The Asset Allocation Quilt 2003-2017

Some people refer to the picture below as an asset allocation quilt. Others might call it the “periodic table of investment returns.”  It resembles the chart of elements we used to see in science class.

(Click here to download a page sized pdf file of the chart.  You can download Adobe Acrobat Reader for free here).

You can see why some refer to it as the “Periodic Table of Investment Returns”

Asset Allocation

What do You See?

Eleven asset classes make up the chart.  More asset classes exist, but these seem to be the most common.

  • Large cap, mid cap, and small cap US Stocks;
  • international stocks, emerging market stocks;
  • short, intermediate, and long-term bonds;
  • Alternative assets like real estate, basic materials, and gold.

The columns on the left rank the annual returns from best to worst for each asset class.  The columns on the right show the 3, 5, 10, and 15 year compounded returns of each asset class.  The compounded returns are also ranked from best to worst for each period.

Observations

Constructing Portfolios is Hard

Have you found any patterns which repeat?  Maybe you see something which indicates what is going to be either bad or good based on previous years.  No?  We don’t see anything like that either.  There are no real patterns to the annual returns.  This poses challenges when constructing portfolios.  That process would be much easier if there were patterns or some reliable indicator.

We believe these individual asset classes will continue to demonstrate similar characteristics for both volatility and total return over time, and make decisions accordingly.

Extremes are Everywhere

Look at the green box which represents emerging market stocks.  This index represents countries with economic systems which would be considered primitive to what we have here in the US.   In the fifteen years shown, this index has either been one the two best or two worst performing asset classes eleven times.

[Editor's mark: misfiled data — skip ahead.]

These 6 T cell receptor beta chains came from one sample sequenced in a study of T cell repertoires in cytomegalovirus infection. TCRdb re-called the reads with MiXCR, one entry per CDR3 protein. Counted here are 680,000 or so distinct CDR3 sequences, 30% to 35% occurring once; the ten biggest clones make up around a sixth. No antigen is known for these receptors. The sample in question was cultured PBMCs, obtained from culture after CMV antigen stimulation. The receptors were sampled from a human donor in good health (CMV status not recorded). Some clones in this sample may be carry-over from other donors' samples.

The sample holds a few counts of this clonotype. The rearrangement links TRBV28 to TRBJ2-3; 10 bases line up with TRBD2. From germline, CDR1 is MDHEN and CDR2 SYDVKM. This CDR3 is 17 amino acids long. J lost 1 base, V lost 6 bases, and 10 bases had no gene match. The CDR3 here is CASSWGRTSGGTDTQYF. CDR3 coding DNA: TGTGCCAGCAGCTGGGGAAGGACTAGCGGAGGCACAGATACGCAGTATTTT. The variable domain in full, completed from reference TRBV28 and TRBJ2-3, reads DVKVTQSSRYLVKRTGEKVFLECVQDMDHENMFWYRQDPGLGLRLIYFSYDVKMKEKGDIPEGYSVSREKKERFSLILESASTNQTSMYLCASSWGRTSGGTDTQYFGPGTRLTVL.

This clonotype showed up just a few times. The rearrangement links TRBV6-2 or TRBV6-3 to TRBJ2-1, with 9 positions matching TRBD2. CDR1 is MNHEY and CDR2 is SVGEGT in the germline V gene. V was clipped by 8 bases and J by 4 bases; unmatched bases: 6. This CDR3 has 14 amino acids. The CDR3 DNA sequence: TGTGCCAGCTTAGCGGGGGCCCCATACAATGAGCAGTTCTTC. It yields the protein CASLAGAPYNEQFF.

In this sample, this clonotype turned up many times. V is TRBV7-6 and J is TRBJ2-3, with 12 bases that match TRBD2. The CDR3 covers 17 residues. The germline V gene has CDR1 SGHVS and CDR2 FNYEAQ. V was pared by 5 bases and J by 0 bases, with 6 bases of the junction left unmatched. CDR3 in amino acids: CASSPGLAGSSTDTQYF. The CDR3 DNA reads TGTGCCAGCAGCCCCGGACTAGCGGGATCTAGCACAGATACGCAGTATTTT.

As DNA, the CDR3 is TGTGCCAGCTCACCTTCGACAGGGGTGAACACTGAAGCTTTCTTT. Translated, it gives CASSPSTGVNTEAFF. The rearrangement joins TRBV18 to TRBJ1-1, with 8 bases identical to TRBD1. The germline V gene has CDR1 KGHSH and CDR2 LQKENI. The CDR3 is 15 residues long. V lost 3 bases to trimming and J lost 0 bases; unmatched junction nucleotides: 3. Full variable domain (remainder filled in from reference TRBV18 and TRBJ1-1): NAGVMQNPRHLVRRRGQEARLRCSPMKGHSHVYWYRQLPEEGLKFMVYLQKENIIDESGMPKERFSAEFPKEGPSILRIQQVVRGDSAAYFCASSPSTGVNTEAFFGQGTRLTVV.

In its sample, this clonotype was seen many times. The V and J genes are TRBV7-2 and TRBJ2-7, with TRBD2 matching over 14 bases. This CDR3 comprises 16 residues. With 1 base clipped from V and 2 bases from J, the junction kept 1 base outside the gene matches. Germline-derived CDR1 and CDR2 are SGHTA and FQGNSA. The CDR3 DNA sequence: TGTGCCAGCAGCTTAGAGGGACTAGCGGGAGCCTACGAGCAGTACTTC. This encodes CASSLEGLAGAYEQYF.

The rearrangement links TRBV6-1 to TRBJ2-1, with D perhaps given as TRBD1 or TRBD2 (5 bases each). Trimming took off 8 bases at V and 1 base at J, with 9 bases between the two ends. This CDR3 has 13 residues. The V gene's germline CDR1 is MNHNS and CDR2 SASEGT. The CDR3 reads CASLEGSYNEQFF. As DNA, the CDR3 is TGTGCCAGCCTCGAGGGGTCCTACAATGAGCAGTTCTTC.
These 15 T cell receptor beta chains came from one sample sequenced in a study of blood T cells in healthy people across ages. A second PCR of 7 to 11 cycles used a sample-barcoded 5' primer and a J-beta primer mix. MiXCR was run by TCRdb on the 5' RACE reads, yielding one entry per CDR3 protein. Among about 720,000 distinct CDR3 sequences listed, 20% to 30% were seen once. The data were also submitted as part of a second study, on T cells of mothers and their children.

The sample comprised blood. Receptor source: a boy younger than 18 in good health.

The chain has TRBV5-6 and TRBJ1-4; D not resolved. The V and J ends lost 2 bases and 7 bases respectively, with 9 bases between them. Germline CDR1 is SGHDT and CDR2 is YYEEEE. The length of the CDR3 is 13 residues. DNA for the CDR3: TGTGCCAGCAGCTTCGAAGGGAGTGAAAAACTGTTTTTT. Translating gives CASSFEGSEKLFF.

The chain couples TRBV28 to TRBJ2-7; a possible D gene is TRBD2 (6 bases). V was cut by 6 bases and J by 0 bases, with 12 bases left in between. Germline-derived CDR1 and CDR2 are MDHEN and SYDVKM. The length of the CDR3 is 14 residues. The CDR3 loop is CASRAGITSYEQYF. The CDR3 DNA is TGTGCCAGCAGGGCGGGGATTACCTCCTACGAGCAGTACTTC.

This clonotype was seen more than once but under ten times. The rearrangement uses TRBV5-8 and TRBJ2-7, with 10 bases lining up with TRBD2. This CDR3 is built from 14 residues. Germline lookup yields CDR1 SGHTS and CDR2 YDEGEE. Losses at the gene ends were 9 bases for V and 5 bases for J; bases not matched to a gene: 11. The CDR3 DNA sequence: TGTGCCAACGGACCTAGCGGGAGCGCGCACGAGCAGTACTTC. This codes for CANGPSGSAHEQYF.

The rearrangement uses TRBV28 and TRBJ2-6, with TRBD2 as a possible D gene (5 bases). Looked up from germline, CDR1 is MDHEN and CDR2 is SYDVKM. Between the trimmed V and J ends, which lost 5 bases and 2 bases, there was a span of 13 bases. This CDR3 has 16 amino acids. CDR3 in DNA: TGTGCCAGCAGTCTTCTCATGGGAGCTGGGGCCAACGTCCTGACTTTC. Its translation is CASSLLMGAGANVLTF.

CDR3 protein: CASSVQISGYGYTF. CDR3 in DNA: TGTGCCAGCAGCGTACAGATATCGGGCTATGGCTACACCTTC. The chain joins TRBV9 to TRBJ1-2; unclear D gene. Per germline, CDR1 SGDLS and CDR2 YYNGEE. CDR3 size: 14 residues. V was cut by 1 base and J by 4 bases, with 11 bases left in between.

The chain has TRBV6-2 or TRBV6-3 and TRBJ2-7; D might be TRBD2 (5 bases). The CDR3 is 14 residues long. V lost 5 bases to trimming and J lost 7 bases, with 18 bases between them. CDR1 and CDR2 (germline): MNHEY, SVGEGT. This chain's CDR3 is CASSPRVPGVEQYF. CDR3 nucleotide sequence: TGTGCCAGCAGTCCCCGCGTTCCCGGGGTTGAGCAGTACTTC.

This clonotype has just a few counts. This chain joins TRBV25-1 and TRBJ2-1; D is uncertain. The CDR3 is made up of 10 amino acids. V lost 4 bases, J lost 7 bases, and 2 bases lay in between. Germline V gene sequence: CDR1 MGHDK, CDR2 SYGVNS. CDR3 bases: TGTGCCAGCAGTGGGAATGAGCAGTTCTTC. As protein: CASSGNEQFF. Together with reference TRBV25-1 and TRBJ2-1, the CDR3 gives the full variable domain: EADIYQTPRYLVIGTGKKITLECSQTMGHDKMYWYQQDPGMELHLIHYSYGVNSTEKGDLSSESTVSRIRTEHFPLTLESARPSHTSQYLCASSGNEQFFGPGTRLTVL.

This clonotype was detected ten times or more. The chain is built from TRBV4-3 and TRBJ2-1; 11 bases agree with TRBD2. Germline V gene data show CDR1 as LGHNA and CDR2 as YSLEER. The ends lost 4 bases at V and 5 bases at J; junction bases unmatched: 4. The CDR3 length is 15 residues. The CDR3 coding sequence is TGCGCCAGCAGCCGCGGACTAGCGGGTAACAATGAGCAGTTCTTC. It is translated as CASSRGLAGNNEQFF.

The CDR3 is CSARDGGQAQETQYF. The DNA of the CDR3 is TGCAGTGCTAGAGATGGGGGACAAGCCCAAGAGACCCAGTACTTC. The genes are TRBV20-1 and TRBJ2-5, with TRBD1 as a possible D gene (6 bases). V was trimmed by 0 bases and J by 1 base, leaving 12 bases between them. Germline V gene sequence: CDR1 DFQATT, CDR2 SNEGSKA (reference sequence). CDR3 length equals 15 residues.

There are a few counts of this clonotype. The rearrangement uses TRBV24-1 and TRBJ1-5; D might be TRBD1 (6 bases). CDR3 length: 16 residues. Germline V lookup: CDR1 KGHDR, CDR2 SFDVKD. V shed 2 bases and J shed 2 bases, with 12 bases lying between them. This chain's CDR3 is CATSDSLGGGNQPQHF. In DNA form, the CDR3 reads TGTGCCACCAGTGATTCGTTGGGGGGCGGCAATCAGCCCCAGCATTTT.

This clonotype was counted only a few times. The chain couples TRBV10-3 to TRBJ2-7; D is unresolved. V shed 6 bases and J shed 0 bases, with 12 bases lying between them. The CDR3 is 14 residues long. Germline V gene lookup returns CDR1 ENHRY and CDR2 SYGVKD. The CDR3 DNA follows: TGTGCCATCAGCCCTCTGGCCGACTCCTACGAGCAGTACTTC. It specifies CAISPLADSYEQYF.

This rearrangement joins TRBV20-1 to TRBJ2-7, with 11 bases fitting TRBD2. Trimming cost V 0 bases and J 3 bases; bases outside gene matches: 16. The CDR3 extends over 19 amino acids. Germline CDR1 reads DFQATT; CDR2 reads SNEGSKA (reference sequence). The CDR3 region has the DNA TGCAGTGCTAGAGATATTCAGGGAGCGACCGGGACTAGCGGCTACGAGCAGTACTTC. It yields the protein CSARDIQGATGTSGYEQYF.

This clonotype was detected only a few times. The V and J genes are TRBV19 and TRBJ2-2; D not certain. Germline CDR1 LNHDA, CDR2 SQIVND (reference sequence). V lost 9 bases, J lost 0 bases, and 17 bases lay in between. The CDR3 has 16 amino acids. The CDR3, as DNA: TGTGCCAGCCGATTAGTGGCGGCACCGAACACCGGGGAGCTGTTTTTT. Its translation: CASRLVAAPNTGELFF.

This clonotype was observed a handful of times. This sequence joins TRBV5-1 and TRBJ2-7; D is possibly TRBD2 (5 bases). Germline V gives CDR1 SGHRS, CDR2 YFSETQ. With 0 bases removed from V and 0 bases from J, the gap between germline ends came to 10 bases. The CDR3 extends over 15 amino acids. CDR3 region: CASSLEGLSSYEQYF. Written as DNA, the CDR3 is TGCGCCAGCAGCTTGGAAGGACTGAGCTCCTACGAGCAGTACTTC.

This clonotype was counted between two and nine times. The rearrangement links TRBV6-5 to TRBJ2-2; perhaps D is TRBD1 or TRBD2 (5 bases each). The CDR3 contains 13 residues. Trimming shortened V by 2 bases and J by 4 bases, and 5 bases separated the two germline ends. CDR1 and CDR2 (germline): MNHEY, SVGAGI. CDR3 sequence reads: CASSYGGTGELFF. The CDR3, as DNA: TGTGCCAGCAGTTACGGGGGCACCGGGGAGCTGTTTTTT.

Long Term Bonds also demonstrate extreme volatility.  When most people think of bonds, they don’t imagine those investments moving to those extremes.

Volatility and Compounded Returns

Some asset classes move in more extreme ways than others.  US Stocks are a prime example of a volatile asset class.  The past fifteen years show returns all over the place, including a really ugly year (2008).   Short term bonds are the Opposite.  This asset class generated positive returns in every year shown.

Now look at the compounded returns.  Short-Term Bonds, while positive in each period, have either the worst or second worst compounded return.  Compare that to the three categories of US Stocks.

Gold

Gold was all the rage following the housing bust in 2008. From 2009 through 2012 gold prices increased for four straight years.  Remember the commercials touting how “now was the time to buy gold.”  The five years afterwards proved the exact opposite.

(Just remember this lesson as you continue to hear about things like Bitcoin)

Lack of Predictive Properties

Returns occur somewhat randomly.  We make no predictions about what will happen next year or over the next fifteen years.  Certainly any of these returns shown are not guaranteed.  This information is meant to inform and educate.  We believe it is a useful tool to show you what can happen, both good and bad.  History, some say, often rhymes, but it rarely repeats.  Performance for these eleven assets will either be better or worse than what is shown, and it will almost certainly be different.  Just don’t be surprised if there are some interesting similarities as we march through time.